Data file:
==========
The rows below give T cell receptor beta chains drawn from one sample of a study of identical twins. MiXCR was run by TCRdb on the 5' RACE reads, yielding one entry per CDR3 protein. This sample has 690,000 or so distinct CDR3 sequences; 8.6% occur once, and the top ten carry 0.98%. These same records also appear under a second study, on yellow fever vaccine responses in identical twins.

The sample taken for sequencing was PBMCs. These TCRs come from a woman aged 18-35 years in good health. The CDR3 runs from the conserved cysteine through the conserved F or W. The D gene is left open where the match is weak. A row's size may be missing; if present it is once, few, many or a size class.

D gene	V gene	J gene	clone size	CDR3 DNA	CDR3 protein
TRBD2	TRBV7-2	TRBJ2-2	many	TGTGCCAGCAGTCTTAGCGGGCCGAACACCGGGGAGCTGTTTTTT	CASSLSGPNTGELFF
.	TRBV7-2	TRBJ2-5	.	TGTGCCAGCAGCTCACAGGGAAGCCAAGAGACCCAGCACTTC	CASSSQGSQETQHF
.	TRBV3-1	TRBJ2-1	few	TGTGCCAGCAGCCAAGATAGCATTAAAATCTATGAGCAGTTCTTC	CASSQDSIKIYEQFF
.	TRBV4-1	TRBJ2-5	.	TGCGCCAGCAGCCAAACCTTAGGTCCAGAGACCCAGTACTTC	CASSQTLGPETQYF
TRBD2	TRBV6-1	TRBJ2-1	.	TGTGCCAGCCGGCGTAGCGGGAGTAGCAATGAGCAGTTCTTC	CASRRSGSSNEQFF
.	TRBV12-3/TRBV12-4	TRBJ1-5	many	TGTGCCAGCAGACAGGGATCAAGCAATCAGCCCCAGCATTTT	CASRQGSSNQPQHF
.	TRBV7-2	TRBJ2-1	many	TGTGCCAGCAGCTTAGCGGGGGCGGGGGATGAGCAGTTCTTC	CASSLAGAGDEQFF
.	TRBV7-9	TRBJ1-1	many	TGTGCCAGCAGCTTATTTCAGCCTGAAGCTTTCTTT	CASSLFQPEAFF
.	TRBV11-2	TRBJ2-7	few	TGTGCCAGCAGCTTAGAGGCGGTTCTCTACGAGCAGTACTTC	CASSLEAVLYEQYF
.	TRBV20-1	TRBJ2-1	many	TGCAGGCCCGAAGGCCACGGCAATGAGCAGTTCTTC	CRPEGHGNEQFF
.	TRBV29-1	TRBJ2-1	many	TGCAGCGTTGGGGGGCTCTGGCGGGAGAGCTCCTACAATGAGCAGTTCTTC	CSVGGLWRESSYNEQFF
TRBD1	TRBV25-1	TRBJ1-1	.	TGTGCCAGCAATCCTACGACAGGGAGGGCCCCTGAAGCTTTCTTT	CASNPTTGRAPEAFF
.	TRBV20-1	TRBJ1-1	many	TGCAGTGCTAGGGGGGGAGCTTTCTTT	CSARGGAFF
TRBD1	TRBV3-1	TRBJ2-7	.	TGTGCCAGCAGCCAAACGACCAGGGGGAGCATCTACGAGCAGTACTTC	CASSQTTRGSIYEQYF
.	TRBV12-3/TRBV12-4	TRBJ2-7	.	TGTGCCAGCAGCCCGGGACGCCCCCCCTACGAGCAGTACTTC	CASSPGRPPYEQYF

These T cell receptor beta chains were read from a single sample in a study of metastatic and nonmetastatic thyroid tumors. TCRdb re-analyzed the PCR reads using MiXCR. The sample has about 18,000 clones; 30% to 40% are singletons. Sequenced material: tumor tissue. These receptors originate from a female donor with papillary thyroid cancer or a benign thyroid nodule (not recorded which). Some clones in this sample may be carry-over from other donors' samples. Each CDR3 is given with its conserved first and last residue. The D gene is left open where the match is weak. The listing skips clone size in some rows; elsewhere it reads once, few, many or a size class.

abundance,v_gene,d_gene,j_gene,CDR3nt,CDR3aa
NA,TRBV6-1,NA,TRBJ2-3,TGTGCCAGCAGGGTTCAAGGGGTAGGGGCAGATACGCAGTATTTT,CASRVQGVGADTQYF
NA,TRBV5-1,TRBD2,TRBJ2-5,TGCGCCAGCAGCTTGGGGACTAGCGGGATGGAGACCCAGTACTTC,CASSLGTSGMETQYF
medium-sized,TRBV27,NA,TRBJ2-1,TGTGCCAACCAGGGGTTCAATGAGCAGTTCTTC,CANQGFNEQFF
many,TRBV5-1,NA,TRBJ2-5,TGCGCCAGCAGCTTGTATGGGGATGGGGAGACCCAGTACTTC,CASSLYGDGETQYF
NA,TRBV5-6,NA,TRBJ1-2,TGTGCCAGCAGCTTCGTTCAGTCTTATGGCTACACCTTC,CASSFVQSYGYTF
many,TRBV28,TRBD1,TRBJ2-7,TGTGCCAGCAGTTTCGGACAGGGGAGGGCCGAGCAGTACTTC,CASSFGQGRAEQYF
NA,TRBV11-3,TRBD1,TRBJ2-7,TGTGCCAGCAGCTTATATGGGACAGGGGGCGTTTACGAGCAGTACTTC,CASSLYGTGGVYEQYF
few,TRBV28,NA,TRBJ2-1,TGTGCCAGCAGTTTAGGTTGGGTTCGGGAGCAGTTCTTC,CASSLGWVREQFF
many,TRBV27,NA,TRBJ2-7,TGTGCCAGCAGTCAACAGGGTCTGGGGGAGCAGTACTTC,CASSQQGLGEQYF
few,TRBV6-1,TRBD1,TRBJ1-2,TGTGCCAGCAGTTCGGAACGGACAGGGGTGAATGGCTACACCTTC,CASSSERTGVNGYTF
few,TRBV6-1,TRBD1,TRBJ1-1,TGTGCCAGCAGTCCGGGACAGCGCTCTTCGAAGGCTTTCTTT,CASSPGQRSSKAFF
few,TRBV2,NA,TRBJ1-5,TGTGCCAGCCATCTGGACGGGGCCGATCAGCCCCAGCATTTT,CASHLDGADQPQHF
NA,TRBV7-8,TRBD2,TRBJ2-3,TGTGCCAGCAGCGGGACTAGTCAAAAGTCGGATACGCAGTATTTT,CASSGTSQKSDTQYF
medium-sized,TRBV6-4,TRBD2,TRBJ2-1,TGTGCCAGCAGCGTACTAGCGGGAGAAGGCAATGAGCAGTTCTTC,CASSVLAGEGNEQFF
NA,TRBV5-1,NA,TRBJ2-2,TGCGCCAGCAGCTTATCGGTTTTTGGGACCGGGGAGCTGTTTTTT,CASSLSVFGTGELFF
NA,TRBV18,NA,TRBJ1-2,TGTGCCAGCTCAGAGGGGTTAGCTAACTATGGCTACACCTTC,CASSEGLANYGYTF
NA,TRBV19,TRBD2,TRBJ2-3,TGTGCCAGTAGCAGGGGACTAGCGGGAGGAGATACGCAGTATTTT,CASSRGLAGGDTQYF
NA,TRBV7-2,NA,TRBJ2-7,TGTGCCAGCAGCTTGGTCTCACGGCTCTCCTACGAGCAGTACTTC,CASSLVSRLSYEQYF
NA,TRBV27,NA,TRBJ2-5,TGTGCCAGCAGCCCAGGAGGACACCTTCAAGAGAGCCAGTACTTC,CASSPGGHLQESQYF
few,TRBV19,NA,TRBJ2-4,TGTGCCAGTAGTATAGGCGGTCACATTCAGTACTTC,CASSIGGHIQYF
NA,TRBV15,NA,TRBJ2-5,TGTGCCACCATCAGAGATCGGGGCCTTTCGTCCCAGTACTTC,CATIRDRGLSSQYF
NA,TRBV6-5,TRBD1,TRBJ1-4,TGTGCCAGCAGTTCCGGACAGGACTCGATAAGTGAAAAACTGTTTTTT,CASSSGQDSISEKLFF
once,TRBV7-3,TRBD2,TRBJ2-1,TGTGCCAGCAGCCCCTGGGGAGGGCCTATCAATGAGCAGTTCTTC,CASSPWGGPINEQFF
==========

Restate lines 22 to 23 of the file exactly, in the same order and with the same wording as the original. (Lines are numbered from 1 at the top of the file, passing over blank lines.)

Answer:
NA,TRBV5-1,TRBD2,TRBJ2-5,TGCGCCAGCAGCTTGGGGACTAGCGGGATGGAGACCCAGTACTTC,CASSLGTSGMETQYF
medium-sized,TRBV27,NA,TRBJ2-1,TGTGCCAACCAGGGGTTCAATGAGCAGTTCTTC,CANQGFNEQFF